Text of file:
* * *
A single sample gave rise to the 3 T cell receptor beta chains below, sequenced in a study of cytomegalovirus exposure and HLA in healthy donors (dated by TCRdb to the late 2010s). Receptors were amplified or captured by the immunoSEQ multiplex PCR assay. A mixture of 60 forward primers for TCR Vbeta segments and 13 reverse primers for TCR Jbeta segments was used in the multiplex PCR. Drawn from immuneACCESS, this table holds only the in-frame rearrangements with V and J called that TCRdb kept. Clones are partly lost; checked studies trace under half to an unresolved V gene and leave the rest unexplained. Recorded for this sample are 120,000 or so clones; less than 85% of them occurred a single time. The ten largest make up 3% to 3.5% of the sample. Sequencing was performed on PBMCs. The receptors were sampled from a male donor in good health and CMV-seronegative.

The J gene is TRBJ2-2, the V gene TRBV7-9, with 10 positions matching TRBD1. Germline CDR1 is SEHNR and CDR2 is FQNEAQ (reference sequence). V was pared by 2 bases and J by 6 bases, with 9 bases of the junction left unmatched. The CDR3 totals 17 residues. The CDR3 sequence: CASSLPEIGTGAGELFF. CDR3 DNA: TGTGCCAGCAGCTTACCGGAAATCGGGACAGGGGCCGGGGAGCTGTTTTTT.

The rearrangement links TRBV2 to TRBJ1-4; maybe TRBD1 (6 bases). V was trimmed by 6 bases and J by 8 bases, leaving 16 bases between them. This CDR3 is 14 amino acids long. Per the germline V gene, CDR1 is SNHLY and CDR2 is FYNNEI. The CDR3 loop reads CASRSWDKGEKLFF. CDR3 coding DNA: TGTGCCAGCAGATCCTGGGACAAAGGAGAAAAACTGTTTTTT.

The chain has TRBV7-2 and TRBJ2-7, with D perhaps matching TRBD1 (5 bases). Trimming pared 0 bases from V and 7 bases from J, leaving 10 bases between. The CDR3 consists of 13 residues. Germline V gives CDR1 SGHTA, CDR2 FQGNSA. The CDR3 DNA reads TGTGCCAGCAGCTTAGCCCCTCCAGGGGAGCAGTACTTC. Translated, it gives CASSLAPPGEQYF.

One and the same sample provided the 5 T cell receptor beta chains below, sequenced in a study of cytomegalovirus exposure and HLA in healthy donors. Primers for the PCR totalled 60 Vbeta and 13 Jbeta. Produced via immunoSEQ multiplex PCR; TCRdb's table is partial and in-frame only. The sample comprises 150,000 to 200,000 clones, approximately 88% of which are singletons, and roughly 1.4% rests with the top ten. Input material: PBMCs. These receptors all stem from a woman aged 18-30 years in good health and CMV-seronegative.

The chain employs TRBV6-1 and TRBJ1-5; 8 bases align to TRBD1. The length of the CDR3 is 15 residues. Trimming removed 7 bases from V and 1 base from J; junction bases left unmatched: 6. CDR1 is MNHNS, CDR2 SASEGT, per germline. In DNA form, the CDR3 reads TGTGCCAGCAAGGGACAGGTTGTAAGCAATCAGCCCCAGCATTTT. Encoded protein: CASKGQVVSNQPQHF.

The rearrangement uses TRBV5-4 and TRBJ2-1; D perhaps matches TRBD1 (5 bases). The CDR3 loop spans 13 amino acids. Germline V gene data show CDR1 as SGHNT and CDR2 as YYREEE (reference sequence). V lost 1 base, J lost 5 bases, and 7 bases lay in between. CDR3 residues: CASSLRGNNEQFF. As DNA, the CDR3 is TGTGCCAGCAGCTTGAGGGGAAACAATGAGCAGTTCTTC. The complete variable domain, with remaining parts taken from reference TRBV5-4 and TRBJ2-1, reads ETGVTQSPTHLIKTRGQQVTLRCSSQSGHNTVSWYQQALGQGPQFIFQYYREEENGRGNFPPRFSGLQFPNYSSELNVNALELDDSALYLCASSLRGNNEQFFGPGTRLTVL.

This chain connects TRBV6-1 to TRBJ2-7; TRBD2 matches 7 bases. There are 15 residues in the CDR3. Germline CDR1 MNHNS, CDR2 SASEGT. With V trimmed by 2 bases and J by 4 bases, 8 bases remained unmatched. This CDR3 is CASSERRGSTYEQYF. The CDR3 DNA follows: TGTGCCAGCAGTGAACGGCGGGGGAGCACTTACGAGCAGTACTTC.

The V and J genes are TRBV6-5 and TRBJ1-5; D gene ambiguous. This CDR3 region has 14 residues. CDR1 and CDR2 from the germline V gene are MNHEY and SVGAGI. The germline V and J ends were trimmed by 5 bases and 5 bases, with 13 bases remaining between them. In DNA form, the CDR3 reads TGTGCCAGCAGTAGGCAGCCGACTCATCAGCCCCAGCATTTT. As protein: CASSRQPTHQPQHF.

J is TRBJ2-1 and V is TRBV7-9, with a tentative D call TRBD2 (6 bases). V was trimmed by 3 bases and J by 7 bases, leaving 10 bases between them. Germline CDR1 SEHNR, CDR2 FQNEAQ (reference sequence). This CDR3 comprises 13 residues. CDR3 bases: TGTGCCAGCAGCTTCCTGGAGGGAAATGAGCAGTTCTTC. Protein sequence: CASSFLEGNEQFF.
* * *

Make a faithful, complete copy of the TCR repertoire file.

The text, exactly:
A single sample gave rise to the 3 T cell receptor beta chains below, sequenced in a study of cytomegalovirus exposure and HLA in healthy donors (dated by TCRdb to the late 2010s). Receptors were amplified or captured by the immunoSEQ multiplex PCR assay. A mixture of 60 forward primers for TCR Vbeta segments and 13 reverse primers for TCR Jbeta segments was used in the multiplex PCR. Drawn from immuneACCESS, this table holds only the in-frame rearrangements with V and J called that TCRdb kept. Clones are partly lost; checked studies trace under half to an unresolved V gene and leave the rest unexplained. Recorded for this sample are 120,000 or so clones; less than 85% of them occurred a single time. The ten largest make up 3% to 3.5% of the sample. Sequencing was performed on PBMCs. The receptors were sampled from a male donor in good health and CMV-seronegative.

The J gene is TRBJ2-2, the V gene TRBV7-9, with 10 positions matching TRBD1. Germline CDR1 is SEHNR and CDR2 is FQNEAQ (reference sequence). V was pared by 2 bases and J by 6 bases, with 9 bases of the junction left unmatched. The CDR3 totals 17 residues. The CDR3 sequence: CASSLPEIGTGAGELFF. CDR3 DNA: TGTGCCAGCAGCTTACCGGAAATCGGGACAGGGGCCGGGGAGCTGTTTTTT.

The rearrangement links TRBV2 to TRBJ1-4; maybe TRBD1 (6 bases). V was trimmed by 6 bases and J by 8 bases, leaving 16 bases between them. This CDR3 is 14 amino acids long. Per the germline V gene, CDR1 is SNHLY and CDR2 is FYNNEI. The CDR3 loop reads CASRSWDKGEKLFF. CDR3 coding DNA: TGTGCCAGCAGATCCTGGGACAAAGGAGAAAAACTGTTTTTT.

The chain has TRBV7-2 and TRBJ2-7, with D perhaps matching TRBD1 (5 bases). Trimming pared 0 bases from V and 7 bases from J, leaving 10 bases between. The CDR3 consists of 13 residues. Germline V gives CDR1 SGHTA, CDR2 FQGNSA. The CDR3 DNA reads TGTGCCAGCAGCTTAGCCCCTCCAGGGGAGCAGTACTTC. Translated, it gives CASSLAPPGEQYF.

One and the same sample provided the 5 T cell receptor beta chains below, sequenced in a study of cytomegalovirus exposure and HLA in healthy donors. Primers for the PCR totalled 60 Vbeta and 13 Jbeta. Produced via immunoSEQ multiplex PCR; TCRdb's table is partial and in-frame only. The sample comprises 150,000 to 200,000 clones, approximately 88% of which are singletons, and roughly 1.4% rests with the top ten. Input material: PBMCs. These receptors all stem from a woman aged 18-30 years in good health and CMV-seronegative.

The chain employs TRBV6-1 and TRBJ1-5; 8 bases align to TRBD1. The length of the CDR3 is 15 residues. Trimming removed 7 bases from V and 1 base from J; junction bases left unmatched: 6. CDR1 is MNHNS, CDR2 SASEGT, per germline. In DNA form, the CDR3 reads TGTGCCAGCAAGGGACAGGTTGTAAGCAATCAGCCCCAGCATTTT. Encoded protein: CASKGQVVSNQPQHF.

The rearrangement uses TRBV5-4 and TRBJ2-1; D perhaps matches TRBD1 (5 bases). The CDR3 loop spans 13 amino acids. Germline V gene data show CDR1 as SGHNT and CDR2 as YYREEE (reference sequence). V lost 1 base, J lost 5 bases, and 7 bases lay in between. CDR3 residues: CASSLRGNNEQFF. As DNA, the CDR3 is TGTGCCAGCAGCTTGAGGGGAAACAATGAGCAGTTCTTC. The complete variable domain, with remaining parts taken from reference TRBV5-4 and TRBJ2-1, reads ETGVTQSPTHLIKTRGQQVTLRCSSQSGHNTVSWYQQALGQGPQFIFQYYREEENGRGNFPPRFSGLQFPNYSSELNVNALELDDSALYLCASSLRGNNEQFFGPGTRLTVL.

This chain connects TRBV6-1 to TRBJ2-7; TRBD2 matches 7 bases. There are 15 residues in the CDR3. Germline CDR1 MNHNS, CDR2 SASEGT. With V trimmed by 2 bases and J by 4 bases, 8 bases remained unmatched. This CDR3 is CASSERRGSTYEQYF. The CDR3 DNA follows: TGTGCCAGCAGTGAACGGCGGGGGAGCACTTACGAGCAGTACTTC.

The V and J genes are TRBV6-5 and TRBJ1-5; D gene ambiguous. This CDR3 region has 14 residues. CDR1 and CDR2 from the germline V gene are MNHEY and SVGAGI. The germline V and J ends were trimmed by 5 bases and 5 bases, with 13 bases remaining between them. In DNA form, the CDR3 reads TGTGCCAGCAGTAGGCAGCCGACTCATCAGCCCCAGCATTTT. As protein: CASSRQPTHQPQHF.

J is TRBJ2-1 and V is TRBV7-9, with a tentative D call TRBD2 (6 bases). V was trimmed by 3 bases and J by 7 bases, leaving 10 bases between them. Germline CDR1 SEHNR, CDR2 FQNEAQ (reference sequence). This CDR3 comprises 13 residues. CDR3 bases: TGTGCCAGCAGCTTCCTGGAGGGAAATGAGCAGTTCTTC. Protein sequence: CASSFLEGNEQFF.